Gear Review: Scott eRide Icerunner Trail Running Shoe

Winter trail runners that stick

[winter trail runner]

Keep your training going with the extra protection, traction, and comfort of this lightweight. In addition to shallow (3 mm) lugs that provide maximum surface contact, the Vibram IceTrek sole uses a rubber compound that remains pliable when the temperature drops. “The Icerunner sticks really well on hard-to-grip smooth surfaces like wet wooden bridges, and does better on ice than other trail runners without spikes,” says one tester.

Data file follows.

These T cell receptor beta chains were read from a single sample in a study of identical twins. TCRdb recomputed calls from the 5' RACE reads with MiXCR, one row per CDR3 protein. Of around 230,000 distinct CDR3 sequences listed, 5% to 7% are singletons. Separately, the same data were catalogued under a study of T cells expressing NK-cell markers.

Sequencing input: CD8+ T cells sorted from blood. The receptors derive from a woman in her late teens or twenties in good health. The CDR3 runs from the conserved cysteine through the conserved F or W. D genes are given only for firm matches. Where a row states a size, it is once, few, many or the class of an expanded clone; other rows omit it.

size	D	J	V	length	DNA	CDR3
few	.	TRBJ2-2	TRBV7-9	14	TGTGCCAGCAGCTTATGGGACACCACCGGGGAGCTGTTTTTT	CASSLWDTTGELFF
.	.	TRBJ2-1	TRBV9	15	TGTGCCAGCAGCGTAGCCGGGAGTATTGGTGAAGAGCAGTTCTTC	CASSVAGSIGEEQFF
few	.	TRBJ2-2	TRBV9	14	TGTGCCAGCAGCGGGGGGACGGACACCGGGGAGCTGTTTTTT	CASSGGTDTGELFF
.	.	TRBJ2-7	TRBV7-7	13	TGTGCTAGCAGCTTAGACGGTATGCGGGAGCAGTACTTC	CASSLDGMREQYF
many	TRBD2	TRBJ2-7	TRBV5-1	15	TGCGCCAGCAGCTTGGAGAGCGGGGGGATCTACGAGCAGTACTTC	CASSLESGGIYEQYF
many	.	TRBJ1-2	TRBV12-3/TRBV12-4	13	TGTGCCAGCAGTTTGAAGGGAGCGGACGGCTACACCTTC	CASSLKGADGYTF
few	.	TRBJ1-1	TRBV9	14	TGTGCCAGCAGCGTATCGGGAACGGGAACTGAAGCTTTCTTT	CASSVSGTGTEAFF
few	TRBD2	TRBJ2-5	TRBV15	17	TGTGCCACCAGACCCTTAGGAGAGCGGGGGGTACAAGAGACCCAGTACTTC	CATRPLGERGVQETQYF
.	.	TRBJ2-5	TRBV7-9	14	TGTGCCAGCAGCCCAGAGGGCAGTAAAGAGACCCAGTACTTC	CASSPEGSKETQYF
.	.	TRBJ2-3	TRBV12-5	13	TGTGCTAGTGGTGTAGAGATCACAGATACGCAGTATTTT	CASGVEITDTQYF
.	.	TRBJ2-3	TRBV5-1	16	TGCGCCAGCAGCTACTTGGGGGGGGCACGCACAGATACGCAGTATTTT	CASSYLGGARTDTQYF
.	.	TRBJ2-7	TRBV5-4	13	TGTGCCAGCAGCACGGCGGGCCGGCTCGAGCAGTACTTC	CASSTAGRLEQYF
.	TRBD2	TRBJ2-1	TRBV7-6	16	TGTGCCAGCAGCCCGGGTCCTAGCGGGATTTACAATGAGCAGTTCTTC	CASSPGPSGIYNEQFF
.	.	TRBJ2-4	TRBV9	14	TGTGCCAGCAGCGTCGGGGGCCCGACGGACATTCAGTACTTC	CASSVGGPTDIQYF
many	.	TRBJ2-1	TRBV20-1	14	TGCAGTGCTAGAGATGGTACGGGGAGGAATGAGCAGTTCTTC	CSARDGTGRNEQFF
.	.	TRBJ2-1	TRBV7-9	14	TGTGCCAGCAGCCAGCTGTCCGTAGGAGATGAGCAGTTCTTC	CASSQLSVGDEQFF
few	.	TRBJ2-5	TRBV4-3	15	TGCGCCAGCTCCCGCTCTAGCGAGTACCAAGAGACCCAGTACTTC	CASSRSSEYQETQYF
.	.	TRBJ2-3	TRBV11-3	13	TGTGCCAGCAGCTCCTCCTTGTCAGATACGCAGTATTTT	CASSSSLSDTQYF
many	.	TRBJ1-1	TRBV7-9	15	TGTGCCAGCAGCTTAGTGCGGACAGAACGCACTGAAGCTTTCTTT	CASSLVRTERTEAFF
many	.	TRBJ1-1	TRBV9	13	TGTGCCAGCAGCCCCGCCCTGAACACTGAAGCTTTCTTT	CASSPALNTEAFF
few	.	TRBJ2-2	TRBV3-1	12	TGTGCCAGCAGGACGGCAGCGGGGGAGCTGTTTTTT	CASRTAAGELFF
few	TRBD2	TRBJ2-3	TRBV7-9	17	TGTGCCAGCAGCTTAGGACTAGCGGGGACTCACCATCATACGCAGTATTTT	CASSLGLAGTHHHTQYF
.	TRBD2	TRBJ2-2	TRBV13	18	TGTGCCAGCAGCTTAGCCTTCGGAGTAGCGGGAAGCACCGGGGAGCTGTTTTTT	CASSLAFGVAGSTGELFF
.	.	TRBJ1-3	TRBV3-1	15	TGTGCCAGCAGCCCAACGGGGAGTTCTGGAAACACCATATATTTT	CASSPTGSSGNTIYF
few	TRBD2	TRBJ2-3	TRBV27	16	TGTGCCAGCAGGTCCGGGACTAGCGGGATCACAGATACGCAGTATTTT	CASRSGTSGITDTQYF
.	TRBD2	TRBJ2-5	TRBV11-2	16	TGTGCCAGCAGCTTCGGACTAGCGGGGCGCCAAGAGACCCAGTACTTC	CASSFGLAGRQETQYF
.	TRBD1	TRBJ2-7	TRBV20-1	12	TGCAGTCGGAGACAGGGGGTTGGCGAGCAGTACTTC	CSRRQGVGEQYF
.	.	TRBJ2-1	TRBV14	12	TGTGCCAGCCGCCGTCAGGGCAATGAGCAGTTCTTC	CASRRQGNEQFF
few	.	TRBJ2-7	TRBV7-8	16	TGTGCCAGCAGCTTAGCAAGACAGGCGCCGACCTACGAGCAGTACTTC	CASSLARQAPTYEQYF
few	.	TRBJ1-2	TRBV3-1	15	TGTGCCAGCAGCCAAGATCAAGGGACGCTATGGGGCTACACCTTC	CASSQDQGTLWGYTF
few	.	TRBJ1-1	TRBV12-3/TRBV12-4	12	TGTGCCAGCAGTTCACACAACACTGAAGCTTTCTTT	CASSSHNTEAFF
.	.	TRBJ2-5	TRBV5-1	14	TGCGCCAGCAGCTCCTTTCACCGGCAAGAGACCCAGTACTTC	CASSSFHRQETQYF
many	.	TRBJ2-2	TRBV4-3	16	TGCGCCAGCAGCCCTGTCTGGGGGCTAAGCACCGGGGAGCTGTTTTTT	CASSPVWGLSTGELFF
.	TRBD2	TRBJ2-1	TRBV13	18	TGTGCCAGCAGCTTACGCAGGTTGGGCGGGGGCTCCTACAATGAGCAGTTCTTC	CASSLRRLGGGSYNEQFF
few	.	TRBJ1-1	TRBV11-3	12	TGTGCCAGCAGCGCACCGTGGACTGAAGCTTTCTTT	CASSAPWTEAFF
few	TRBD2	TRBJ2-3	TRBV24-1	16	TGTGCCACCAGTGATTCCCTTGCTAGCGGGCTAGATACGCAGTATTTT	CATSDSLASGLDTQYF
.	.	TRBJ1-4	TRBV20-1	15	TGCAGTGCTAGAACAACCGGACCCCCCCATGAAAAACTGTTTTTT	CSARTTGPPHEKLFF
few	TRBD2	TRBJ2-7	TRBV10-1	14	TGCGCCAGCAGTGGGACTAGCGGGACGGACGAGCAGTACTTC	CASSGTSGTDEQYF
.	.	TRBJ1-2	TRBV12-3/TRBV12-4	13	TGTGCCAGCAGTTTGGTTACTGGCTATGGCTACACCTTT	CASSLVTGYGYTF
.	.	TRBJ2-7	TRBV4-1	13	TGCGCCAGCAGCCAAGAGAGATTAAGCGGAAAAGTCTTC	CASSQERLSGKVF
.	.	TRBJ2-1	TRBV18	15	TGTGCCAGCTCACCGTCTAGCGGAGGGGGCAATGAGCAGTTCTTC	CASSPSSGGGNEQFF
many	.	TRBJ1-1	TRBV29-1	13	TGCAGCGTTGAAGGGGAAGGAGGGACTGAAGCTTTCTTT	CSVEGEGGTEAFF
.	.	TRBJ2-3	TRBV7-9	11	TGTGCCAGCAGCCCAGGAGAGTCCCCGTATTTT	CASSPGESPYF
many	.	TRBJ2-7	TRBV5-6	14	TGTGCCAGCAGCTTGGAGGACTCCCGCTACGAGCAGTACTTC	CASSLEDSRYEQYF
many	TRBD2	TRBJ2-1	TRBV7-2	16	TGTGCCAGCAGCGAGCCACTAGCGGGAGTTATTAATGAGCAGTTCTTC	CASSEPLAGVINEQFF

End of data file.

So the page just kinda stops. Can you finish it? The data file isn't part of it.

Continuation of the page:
The ultralight winter trainers feel racy, yet they’re surprisingly protective. The inch-thick rockered sole includes springy EVA and a half-length carbon composite plate between the mid- and outsole that absorbs shock from roots and rocks. A firm heel cup snugs the foot in place and protects from side impacts, and a more flexible toe bumper shields the front of the foot. While the Ion Mask treatment on the uninsulated, stretch-woven nylon upper is water-repellent rather than waterproof, the uppers have an extra stretch nylon and Lycra hood over the laces that helps shed light rain and slushy snow, which one tester appreciated on runs on Mt. Adams and Mt. Hood. Breathability proved excellent even for warm-weather runs, making this a year-round shoe for some testers. Runs a half size small. Limitation: Testers found the relatively shallow lugs didn’t have enough bite to maintain traction in mud. $140; 1 lb. 4 oz.; m’s 6-14, w’s 5-11;